All of us are aware of the huge discrepancy in the numbers of girls and people of color in Science—Technology—Engineering—Mathematics (STEM). The “WHY” is a history lesson in sexual, racial and cultural discrimination and oppression.
The question now is “WHAT” can be done to change the outcome? How do we get more young people interested in STEM fields?
On Monday, January 10th at 3 p.m., the public is invited to a meeting at the Bennington Free Library that will address this question. The talk is sponsored by the Bennington Branch of the American Association of University Women (AAUW).
Guest speaker will be Kathryn L. Atkins, Education Director for the Wade Institute for Science Education, a science professional development provider organization based in Quincy, MA. She brings 20 years of conservation and science education—both formal and informal—experience to her work with the Wade Institute.
She will discuss the challenges of equity in STEM and introduce Phenomena—Based Learning, which bridges the STEM gap to enlist more students who are willing to enroll in the fields of study that will assure them careers in science, technology, engineering and mathematics.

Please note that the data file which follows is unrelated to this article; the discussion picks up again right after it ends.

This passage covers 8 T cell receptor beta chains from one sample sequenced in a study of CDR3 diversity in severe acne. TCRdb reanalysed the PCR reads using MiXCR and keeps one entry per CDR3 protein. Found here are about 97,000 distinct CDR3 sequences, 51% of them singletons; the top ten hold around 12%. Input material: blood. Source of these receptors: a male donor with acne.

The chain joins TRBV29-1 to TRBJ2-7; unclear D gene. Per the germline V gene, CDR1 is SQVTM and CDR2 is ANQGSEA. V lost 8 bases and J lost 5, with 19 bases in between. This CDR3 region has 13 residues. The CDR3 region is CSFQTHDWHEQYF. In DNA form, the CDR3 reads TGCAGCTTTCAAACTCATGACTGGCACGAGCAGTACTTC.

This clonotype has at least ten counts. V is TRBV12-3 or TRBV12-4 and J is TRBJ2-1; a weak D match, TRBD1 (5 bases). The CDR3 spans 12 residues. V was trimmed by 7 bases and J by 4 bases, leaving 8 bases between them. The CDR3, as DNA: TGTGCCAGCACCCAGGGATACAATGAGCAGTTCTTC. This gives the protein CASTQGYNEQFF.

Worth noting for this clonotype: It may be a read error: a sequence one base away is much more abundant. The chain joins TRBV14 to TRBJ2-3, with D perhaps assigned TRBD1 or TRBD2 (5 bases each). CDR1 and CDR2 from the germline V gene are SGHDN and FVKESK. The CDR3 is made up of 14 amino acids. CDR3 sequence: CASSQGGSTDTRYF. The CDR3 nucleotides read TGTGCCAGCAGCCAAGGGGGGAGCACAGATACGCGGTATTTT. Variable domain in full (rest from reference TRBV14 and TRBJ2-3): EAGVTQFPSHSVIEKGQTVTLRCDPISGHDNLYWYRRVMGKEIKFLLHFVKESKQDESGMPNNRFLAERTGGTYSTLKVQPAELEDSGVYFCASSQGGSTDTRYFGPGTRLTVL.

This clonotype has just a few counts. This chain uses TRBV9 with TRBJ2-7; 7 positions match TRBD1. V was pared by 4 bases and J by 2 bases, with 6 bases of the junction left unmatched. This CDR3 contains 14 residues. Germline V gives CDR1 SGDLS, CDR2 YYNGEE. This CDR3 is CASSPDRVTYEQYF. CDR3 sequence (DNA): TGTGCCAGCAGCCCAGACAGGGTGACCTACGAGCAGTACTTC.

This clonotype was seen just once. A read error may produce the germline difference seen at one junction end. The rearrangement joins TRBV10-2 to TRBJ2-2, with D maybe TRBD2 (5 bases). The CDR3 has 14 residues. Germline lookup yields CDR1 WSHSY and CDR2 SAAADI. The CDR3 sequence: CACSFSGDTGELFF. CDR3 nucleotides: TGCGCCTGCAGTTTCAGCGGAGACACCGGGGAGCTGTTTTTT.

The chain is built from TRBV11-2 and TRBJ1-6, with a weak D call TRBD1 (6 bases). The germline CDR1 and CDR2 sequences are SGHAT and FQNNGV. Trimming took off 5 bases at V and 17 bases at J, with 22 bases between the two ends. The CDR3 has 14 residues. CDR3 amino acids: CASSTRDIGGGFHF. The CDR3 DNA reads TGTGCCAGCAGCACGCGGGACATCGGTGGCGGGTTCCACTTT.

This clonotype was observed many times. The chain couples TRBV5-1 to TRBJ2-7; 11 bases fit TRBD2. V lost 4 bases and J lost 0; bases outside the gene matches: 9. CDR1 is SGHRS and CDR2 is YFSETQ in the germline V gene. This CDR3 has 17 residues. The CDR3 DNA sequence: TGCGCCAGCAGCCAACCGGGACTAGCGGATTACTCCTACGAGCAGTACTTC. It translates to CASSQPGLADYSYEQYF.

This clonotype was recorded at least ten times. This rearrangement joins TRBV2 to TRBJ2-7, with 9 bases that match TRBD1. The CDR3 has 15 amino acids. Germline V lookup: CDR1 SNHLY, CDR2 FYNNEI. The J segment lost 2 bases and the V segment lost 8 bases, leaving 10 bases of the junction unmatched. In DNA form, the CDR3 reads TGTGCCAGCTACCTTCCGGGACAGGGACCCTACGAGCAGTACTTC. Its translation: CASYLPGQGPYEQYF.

This new method uses the student’s questions, investigations, and collaborations to explain and predict real world phenomena. And by doing so, help to shift inequities and encourage participation in STEM fields.
Prior to joining Wade, she called the zoo community her professional home—most recently with the Wildlife Conservation Society’s Bronx Zoo. While at the Bronx Zoo She managed their Advanced Inquiry master’s degree program, designed and delivered graduate courses, professional learning programs, and conservation programs for all ages at the primary and secondary school level, and collaborated with schools and teachers on customized school partnership programming. She taught middle school science in the NYC public school system, with problem—based learning and inquiry as the drivers of her teaching.
Ms. Atkins holds a BA/Biology, University of Mississippi; an MS/Conservation Biology, U. of Wisconsin; and a MS/Education Biology, Lehman College. International field research in support of her first master’s degree brought her to Costa Rica and Uganda, where she spent several months conducting primatology studies.
AAUW has reached out to local educators to take part in the program.
At the close of the program, refreshments will be served.